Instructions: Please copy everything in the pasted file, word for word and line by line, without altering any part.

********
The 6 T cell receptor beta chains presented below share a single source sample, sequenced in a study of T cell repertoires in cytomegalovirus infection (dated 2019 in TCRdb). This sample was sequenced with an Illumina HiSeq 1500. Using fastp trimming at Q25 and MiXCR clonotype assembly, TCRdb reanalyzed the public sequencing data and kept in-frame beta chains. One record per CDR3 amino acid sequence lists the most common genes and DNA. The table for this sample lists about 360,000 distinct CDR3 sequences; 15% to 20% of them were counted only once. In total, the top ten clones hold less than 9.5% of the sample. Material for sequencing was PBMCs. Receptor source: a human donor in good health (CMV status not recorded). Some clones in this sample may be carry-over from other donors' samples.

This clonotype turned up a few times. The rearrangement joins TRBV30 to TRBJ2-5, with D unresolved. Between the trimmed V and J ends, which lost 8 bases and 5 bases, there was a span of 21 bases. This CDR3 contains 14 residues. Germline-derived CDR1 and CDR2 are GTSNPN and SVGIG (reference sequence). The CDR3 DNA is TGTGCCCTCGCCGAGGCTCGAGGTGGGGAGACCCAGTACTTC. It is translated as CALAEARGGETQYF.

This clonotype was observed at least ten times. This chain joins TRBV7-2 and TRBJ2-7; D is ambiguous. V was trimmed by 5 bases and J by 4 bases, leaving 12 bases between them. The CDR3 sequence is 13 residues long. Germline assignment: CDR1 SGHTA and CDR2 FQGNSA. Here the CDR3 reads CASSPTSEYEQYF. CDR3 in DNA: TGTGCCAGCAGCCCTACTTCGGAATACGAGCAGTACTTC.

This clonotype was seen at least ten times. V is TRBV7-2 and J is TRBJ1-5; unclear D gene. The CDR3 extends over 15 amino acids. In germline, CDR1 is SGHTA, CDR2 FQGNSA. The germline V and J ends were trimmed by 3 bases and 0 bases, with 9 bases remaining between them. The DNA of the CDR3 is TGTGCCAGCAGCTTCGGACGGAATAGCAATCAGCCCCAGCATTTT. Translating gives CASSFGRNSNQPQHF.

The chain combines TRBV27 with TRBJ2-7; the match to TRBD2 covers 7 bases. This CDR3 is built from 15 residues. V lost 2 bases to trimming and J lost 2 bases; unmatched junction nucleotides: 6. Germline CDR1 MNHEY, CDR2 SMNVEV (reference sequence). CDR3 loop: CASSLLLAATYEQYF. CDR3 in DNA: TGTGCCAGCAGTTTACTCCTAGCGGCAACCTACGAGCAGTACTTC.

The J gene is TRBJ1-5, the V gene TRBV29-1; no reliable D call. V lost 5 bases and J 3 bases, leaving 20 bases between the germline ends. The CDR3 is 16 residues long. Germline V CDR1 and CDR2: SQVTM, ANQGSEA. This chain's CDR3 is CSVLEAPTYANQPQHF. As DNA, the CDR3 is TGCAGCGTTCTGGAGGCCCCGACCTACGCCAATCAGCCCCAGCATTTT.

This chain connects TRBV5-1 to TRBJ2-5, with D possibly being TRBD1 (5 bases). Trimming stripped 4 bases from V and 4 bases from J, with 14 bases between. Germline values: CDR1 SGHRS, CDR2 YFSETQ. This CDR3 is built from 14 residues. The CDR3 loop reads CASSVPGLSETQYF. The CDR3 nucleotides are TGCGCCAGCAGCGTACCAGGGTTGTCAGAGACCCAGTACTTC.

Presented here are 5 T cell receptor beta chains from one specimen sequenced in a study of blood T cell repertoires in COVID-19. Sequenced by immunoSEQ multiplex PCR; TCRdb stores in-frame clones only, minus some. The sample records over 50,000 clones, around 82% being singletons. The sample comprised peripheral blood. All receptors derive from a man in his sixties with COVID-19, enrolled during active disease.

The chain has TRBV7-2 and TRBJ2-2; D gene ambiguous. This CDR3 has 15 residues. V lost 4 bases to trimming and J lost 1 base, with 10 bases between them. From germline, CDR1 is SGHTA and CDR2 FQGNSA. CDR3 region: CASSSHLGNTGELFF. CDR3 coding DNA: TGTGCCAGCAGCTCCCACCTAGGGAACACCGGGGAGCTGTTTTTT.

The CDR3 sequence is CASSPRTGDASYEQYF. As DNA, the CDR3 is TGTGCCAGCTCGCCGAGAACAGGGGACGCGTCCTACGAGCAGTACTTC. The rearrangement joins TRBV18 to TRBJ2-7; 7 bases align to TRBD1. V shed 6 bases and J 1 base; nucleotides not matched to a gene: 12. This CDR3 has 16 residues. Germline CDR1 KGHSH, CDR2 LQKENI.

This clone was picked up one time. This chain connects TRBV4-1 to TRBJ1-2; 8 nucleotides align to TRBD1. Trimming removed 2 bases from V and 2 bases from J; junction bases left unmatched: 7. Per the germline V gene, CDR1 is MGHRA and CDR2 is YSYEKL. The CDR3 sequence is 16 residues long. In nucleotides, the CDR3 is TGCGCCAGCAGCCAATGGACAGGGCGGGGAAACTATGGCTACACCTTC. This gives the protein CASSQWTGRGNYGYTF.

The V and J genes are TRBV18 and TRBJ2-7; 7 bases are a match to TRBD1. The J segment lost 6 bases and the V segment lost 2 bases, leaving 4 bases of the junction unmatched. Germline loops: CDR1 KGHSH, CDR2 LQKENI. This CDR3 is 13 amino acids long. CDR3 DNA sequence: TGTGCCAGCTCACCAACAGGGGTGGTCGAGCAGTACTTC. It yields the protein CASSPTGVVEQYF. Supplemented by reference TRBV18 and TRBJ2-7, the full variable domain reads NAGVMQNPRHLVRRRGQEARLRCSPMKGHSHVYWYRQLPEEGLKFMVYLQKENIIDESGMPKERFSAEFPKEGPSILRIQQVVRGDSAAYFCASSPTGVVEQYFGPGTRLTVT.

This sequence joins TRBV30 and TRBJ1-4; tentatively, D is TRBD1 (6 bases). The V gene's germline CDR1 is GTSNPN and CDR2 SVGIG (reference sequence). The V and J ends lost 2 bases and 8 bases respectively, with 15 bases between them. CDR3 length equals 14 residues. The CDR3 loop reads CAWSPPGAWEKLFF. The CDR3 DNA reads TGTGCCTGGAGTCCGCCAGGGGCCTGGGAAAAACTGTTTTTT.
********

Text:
The 6 T cell receptor beta chains presented below share a single source sample, sequenced in a study of T cell repertoires in cytomegalovirus infection (dated 2019 in TCRdb). This sample was sequenced with an Illumina HiSeq 1500. Using fastp trimming at Q25 and MiXCR clonotype assembly, TCRdb reanalyzed the public sequencing data and kept in-frame beta chains. One record per CDR3 amino acid sequence lists the most common genes and DNA. The table for this sample lists about 360,000 distinct CDR3 sequences; 15% to 20% of them were counted only once. In total, the top ten clones hold less than 9.5% of the sample. Material for sequencing was PBMCs. Receptor source: a human donor in good health (CMV status not recorded). Some clones in this sample may be carry-over from other donors' samples.

This clonotype turned up a few times. The rearrangement joins TRBV30 to TRBJ2-5, with D unresolved. Between the trimmed V and J ends, which lost 8 bases and 5 bases, there was a span of 21 bases. This CDR3 contains 14 residues. Germline-derived CDR1 and CDR2 are GTSNPN and SVGIG (reference sequence). The CDR3 DNA is TGTGCCCTCGCCGAGGCTCGAGGTGGGGAGACCCAGTACTTC. It is translated as CALAEARGGETQYF.

This clonotype was observed at least ten times. This chain joins TRBV7-2 and TRBJ2-7; D is ambiguous. V was trimmed by 5 bases and J by 4 bases, leaving 12 bases between them. The CDR3 sequence is 13 residues long. Germline assignment: CDR1 SGHTA and CDR2 FQGNSA. Here the CDR3 reads CASSPTSEYEQYF. CDR3 in DNA: TGTGCCAGCAGCCCTACTTCGGAATACGAGCAGTACTTC.

This clonotype was seen at least ten times. V is TRBV7-2 and J is TRBJ1-5; unclear D gene. The CDR3 extends over 15 amino acids. In germline, CDR1 is SGHTA, CDR2 FQGNSA. The germline V and J ends were trimmed by 3 bases and 0 bases, with 9 bases remaining between them. The DNA of the CDR3 is TGTGCCAGCAGCTTCGGACGGAATAGCAATCAGCCCCAGCATTTT. Translating gives CASSFGRNSNQPQHF.

The chain combines TRBV27 with TRBJ2-7; the match to TRBD2 covers 7 bases. This CDR3 is built from 15 residues. V lost 2 bases to trimming and J lost 2 bases; unmatched junction nucleotides: 6. Germline CDR1 MNHEY, CDR2 SMNVEV (reference sequence). CDR3 loop: CASSLLLAATYEQYF. CDR3 in DNA: TGTGCCAGCAGTTTACTCCTAGCGGCAACCTACGAGCAGTACTTC.

The J gene is TRBJ1-5, the V gene TRBV29-1; no reliable D call. V lost 5 bases and J 3 bases, leaving 20 bases between the germline ends. The CDR3 is 16 residues long. Germline V CDR1 and CDR2: SQVTM, ANQGSEA. This chain's CDR3 is CSVLEAPTYANQPQHF. As DNA, the CDR3 is TGCAGCGTTCTGGAGGCCCCGACCTACGCCAATCAGCCCCAGCATTTT.

This chain connects TRBV5-1 to TRBJ2-5, with D possibly being TRBD1 (5 bases). Trimming stripped 4 bases from V and 4 bases from J, with 14 bases between. Germline values: CDR1 SGHRS, CDR2 YFSETQ. This CDR3 is built from 14 residues. The CDR3 loop reads CASSVPGLSETQYF. The CDR3 nucleotides are TGCGCCAGCAGCGTACCAGGGTTGTCAGAGACCCAGTACTTC.

Presented here are 5 T cell receptor beta chains from one specimen sequenced in a study of blood T cell repertoires in COVID-19. Sequenced by immunoSEQ multiplex PCR; TCRdb stores in-frame clones only, minus some. The sample records over 50,000 clones, around 82% being singletons. The sample comprised peripheral blood. All receptors derive from a man in his sixties with COVID-19, enrolled during active disease.

The chain has TRBV7-2 and TRBJ2-2; D gene ambiguous. This CDR3 has 15 residues. V lost 4 bases to trimming and J lost 1 base, with 10 bases between them. From germline, CDR1 is SGHTA and CDR2 FQGNSA. CDR3 region: CASSSHLGNTGELFF. CDR3 coding DNA: TGTGCCAGCAGCTCCCACCTAGGGAACACCGGGGAGCTGTTTTTT.

The CDR3 sequence is CASSPRTGDASYEQYF. As DNA, the CDR3 is TGTGCCAGCTCGCCGAGAACAGGGGACGCGTCCTACGAGCAGTACTTC. The rearrangement joins TRBV18 to TRBJ2-7; 7 bases align to TRBD1. V shed 6 bases and J 1 base; nucleotides not matched to a gene: 12. This CDR3 has 16 residues. Germline CDR1 KGHSH, CDR2 LQKENI.

This clone was picked up one time. This chain connects TRBV4-1 to TRBJ1-2; 8 nucleotides align to TRBD1. Trimming removed 2 bases from V and 2 bases from J; junction bases left unmatched: 7. Per the germline V gene, CDR1 is MGHRA and CDR2 is YSYEKL. The CDR3 sequence is 16 residues long. In nucleotides, the CDR3 is TGCGCCAGCAGCCAATGGACAGGGCGGGGAAACTATGGCTACACCTTC. This gives the protein CASSQWTGRGNYGYTF.

The V and J genes are TRBV18 and TRBJ2-7; 7 bases are a match to TRBD1. The J segment lost 6 bases and the V segment lost 2 bases, leaving 4 bases of the junction unmatched. Germline loops: CDR1 KGHSH, CDR2 LQKENI. This CDR3 is 13 amino acids long. CDR3 DNA sequence: TGTGCCAGCTCACCAACAGGGGTGGTCGAGCAGTACTTC. It yields the protein CASSPTGVVEQYF. Supplemented by reference TRBV18 and TRBJ2-7, the full variable domain reads NAGVMQNPRHLVRRRGQEARLRCSPMKGHSHVYWYRQLPEEGLKFMVYLQKENIIDESGMPKERFSAEFPKEGPSILRIQQVVRGDSAAYFCASSPTGVVEQYFGPGTRLTVT.

This sequence joins TRBV30 and TRBJ1-4; tentatively, D is TRBD1 (6 bases). The V gene's germline CDR1 is GTSNPN and CDR2 SVGIG (reference sequence). The V and J ends lost 2 bases and 8 bases respectively, with 15 bases between them. CDR3 length equals 14 residues. The CDR3 loop reads CAWSPPGAWEKLFF. The CDR3 DNA reads TGTGCCTGGAGTCCGCCAGGGGCCTGGGAAAAACTGTTTTTT.